I get the impression that Bremerton, the largest town on the Puget Sound Kitsap Peninsula, was quite the happening place back in the day. The downtown area is not big, but its density suggests it once upon a time was lively. These days, little is left of what once might have been, but with new developments around the ferry terminal, and a relatively burgeoning arts district, there are signs of better things to come.
It makes sense. Seattle housing prices are blasting past what an average worker can afford, and moving across the sound could serve as an alternative to the outskirts of King County. A quick ferry ride isn’t worse of a commute than anything Seattle has to offer, provided the place you venture from has something going for it. Bremerton isn’t there yet, but if spots like Nightshade keep popping up, it could get there.
Step inside the café, and there is little to suggest you’re in a forgotten naval town. The interiors are as comfortably Pacific Northwest as anything you find in Seattle or Portland, and the menu has a large selection of vegetarian options. Even the clientèle is young and happening enough to suggest that Bremerton’s arts district strategy is working. You can get jars of Jean-Claude Van Jam here, which should add enough detached irony to please even the most discerning hipster.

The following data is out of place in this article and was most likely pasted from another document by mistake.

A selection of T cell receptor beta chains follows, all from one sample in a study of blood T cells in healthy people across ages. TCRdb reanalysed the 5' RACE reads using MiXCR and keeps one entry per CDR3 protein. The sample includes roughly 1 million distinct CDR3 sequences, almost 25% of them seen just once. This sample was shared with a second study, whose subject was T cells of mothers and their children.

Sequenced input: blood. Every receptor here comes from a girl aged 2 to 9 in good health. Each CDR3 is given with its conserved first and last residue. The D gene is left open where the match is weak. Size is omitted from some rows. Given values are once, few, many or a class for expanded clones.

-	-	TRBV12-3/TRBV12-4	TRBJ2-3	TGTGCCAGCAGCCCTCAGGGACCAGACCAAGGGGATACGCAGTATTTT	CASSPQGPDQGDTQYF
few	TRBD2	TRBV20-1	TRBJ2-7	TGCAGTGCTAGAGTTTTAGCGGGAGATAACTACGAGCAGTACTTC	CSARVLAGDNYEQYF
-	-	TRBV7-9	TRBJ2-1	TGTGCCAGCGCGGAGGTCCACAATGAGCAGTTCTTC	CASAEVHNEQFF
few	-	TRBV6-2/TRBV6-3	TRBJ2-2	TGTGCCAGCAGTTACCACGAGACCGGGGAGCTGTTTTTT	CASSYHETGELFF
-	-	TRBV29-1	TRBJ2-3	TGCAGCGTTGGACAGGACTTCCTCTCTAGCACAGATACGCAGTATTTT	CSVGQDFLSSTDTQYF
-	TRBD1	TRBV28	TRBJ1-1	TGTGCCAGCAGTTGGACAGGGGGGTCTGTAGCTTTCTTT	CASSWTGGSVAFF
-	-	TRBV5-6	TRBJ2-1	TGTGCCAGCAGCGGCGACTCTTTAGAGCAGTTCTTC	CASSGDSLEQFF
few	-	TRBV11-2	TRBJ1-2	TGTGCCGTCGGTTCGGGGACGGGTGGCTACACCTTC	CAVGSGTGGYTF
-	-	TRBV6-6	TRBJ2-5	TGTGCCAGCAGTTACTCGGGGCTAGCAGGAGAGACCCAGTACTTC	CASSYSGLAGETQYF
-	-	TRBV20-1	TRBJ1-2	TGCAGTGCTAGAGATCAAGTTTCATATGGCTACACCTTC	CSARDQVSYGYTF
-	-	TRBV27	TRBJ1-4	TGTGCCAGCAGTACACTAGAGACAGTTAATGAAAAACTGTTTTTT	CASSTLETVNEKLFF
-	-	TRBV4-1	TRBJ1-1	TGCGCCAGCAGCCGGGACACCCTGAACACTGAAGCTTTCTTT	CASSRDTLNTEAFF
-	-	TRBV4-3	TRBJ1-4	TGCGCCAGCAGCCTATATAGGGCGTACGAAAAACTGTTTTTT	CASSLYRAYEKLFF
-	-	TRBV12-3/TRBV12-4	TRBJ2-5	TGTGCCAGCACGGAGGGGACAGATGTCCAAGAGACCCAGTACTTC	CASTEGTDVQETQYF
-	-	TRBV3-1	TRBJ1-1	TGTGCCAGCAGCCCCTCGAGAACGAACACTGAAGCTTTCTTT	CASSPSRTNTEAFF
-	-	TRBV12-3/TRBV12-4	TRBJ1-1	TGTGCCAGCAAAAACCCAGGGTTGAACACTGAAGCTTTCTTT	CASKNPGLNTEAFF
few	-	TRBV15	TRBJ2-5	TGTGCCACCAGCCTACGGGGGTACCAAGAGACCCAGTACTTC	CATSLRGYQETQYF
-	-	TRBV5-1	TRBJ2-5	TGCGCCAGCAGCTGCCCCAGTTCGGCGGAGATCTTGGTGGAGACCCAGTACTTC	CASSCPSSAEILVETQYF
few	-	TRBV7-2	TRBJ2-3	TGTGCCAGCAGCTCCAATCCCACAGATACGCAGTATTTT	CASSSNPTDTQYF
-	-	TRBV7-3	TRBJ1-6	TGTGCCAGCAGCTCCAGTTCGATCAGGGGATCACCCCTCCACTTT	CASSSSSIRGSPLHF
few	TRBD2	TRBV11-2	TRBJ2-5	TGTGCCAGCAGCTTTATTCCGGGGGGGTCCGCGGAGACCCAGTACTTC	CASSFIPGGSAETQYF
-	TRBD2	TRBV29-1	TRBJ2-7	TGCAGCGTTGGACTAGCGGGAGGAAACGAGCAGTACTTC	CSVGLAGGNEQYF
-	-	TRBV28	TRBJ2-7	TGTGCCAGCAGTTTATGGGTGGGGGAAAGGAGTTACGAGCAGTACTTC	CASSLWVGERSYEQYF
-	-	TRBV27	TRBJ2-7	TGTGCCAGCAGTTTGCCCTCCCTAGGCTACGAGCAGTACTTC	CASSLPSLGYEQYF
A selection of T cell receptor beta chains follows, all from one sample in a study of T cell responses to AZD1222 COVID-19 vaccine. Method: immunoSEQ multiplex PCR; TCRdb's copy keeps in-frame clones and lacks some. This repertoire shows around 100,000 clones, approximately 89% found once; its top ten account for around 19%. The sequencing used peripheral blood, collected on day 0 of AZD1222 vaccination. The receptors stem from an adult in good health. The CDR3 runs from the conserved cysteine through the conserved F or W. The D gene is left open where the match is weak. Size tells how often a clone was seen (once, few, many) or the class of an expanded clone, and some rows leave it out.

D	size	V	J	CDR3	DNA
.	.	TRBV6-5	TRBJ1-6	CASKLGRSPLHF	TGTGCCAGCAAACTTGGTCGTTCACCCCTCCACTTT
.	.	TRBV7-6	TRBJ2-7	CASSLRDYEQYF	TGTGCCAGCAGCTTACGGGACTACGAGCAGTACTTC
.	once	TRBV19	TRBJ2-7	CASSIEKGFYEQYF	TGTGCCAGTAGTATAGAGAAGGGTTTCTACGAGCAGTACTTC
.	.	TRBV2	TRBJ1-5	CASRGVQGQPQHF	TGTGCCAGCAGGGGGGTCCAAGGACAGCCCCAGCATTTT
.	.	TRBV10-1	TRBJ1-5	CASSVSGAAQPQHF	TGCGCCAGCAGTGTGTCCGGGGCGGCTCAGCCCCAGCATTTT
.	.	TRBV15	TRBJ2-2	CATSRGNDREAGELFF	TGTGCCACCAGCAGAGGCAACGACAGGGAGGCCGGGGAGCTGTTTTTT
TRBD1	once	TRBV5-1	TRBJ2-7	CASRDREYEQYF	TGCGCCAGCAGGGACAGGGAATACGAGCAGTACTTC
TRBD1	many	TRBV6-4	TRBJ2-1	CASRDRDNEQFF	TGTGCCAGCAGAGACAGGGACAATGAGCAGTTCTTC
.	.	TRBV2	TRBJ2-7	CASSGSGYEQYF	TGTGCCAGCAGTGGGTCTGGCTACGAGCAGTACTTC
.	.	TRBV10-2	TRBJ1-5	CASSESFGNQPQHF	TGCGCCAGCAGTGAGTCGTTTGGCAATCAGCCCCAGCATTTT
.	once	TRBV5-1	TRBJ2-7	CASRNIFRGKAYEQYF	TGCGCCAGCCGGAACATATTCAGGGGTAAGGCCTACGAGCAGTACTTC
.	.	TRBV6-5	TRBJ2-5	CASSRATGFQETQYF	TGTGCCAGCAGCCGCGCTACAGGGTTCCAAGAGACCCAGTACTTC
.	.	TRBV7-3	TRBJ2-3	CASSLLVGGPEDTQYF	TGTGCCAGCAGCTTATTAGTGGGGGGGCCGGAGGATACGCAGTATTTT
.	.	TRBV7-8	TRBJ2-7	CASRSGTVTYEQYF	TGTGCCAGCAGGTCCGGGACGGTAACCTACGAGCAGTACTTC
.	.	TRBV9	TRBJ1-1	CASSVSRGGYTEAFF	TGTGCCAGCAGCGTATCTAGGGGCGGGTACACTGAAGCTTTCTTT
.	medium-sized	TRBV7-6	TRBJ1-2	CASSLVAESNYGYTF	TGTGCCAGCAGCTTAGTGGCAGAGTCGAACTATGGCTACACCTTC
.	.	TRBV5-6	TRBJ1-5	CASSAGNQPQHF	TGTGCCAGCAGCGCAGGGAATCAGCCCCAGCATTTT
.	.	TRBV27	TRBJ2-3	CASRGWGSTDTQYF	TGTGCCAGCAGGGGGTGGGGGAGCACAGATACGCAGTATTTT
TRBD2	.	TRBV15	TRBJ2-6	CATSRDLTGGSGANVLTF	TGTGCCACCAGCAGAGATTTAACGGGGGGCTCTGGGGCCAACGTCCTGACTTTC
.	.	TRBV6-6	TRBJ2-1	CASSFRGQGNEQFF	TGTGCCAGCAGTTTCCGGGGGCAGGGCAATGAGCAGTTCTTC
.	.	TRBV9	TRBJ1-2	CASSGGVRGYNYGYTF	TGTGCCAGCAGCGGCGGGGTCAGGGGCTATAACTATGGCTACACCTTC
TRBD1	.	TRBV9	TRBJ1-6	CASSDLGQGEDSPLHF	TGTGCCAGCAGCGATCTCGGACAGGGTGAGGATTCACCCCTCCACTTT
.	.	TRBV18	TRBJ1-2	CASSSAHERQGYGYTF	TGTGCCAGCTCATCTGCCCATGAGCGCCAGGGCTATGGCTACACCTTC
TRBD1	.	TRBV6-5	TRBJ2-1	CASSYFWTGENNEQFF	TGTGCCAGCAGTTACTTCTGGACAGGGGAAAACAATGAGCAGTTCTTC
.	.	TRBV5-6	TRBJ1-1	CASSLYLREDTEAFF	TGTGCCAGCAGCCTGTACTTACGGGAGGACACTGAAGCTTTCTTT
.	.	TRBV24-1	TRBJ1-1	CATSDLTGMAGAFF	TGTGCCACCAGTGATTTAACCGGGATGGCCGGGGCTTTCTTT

The food matched the standards of the interiors during our visit, and my chorizo breakfast burrito, while not exactly a steal at $15, should be a solid entry in any tortillaphile’s repertoire. The beef was locally sourced from Sequim’s Clark Farms and was well enough seasoned to not disappear in a sea of ranchero sauce. Granted, I’m not sure the latter came as advertised, as it leaned more toward being a kicked up tomato sauce. That might sound odd (largely because it is) but it worked for me, and the result was a lighter meal than I expected.
Inside the tortilla, the potato mix had the right bite: not too firm; not too mushy. The hardiness of it and the meat contrasted the fluffy eggs and a sour cream/salsa mix within a balanced flavor palate.
The burrito wasn’t necessarily life-altering, but it certainly wasn’t worse than the baseline in larger, regional cities. Hop across the sound, and the equivalent meal would be comparable in quality.
Props, too, to the fry bread, which was not your typical county-fair offering. Nightshade’s take was not deep-fried beyond recognition, and instead approached something akin to fluffy and rich.
The restaurant, then, feels a whole lot more urban than what one would expect from Bremerton. It isn’t the poster child of a brave new town, but instead for what it strives to be. Bremerton is not yet a young and happening commuter town for those looking for a bustling life and work balance, but there is no reason for it not to get there if things keep moving in Nightshade’s direction.